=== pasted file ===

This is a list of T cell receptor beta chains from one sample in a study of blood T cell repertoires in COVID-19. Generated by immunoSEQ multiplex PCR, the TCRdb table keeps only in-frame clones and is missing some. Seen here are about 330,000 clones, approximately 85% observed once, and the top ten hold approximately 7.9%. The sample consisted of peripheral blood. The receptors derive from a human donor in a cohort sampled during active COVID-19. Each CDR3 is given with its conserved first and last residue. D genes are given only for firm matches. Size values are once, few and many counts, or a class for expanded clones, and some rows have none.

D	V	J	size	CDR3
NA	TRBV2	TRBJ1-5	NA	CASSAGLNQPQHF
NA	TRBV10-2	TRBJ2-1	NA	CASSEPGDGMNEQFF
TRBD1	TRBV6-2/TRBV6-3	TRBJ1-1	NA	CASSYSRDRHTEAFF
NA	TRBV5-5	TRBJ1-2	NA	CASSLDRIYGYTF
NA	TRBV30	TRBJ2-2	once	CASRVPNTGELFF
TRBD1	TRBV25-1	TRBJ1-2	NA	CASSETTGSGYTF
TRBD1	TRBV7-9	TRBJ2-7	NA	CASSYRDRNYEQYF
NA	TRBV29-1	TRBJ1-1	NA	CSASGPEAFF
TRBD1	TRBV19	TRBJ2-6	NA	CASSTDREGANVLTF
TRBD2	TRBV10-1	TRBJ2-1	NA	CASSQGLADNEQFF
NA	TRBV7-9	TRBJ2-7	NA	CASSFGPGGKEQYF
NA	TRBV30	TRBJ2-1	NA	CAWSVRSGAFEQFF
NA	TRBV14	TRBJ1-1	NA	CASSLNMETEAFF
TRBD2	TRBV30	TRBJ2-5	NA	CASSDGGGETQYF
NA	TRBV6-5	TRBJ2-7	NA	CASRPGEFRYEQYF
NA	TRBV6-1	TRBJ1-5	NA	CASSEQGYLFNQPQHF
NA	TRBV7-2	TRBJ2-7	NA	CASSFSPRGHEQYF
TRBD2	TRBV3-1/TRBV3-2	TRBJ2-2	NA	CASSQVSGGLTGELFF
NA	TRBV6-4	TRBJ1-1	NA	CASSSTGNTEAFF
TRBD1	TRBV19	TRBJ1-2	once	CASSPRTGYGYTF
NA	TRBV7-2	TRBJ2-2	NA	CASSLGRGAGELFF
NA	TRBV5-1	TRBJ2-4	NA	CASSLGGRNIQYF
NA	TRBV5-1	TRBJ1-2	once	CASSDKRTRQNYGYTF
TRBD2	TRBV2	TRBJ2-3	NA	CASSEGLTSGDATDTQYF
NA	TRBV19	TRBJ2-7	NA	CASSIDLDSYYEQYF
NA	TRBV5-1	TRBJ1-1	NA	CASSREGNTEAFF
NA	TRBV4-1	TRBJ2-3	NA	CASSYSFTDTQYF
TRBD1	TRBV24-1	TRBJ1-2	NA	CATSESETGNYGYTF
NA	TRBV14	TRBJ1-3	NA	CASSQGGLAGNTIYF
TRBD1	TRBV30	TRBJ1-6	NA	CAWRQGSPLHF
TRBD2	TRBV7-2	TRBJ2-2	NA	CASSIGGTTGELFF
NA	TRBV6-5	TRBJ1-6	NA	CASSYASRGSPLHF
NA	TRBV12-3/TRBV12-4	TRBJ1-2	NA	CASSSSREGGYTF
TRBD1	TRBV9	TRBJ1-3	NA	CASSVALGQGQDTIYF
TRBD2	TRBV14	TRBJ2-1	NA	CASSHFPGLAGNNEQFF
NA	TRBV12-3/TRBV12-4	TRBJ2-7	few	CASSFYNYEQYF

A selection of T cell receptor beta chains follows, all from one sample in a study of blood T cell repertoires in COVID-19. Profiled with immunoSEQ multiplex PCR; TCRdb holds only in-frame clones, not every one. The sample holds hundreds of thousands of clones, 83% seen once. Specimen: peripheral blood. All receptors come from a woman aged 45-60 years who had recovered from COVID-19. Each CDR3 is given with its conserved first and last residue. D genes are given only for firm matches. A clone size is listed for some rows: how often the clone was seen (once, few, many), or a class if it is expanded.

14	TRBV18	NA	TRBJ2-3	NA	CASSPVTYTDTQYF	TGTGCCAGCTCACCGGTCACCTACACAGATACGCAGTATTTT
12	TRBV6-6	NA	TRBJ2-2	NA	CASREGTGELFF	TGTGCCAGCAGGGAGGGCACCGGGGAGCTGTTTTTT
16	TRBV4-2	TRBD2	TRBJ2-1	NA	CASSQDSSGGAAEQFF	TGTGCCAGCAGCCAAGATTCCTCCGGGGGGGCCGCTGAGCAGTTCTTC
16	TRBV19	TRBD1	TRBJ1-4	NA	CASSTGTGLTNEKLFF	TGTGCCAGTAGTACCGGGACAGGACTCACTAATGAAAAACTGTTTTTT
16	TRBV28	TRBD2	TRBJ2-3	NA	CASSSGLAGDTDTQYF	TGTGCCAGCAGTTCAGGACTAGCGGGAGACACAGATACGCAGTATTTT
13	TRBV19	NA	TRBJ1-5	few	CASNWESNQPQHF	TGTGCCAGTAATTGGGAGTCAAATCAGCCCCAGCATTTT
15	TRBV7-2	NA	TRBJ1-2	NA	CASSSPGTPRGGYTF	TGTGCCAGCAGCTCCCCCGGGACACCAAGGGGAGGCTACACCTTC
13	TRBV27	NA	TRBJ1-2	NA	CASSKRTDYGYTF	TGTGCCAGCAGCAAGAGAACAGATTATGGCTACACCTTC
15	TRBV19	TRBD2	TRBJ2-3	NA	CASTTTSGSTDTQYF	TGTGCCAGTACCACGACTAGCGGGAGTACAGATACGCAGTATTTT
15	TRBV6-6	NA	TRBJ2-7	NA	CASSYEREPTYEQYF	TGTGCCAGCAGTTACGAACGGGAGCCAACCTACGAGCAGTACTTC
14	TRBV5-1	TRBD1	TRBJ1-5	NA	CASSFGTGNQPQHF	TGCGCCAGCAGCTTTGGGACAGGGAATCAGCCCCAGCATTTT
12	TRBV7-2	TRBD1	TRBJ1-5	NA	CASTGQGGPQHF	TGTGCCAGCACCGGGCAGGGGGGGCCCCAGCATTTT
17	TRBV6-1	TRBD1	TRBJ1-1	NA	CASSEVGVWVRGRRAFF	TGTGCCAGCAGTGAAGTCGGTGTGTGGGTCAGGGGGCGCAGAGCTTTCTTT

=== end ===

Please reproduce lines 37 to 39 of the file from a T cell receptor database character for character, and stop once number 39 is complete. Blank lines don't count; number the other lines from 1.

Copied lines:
TRBD2	TRBV14	TRBJ2-1	NA	CASSHFPGLAGNNEQFF
NA	TRBV12-3/TRBV12-4	TRBJ2-7	few	CASSFYNYEQYF

A selection of T cell receptor beta chains follows, all from one sample in a study of blood T cell repertoires in COVID-19. Profiled with immunoSEQ multiplex PCR; TCRdb holds only in-frame clones, not every one. The sample holds hundreds of thousands of clones, 83% seen once. Specimen: peripheral blood. All receptors come from a woman aged 45-60 years who had recovered from COVID-19. Each CDR3 is given with its conserved first and last residue. D genes are given only for firm matches. A clone size is listed for some rows: how often the clone was seen (once, few, many), or a class if it is expanded.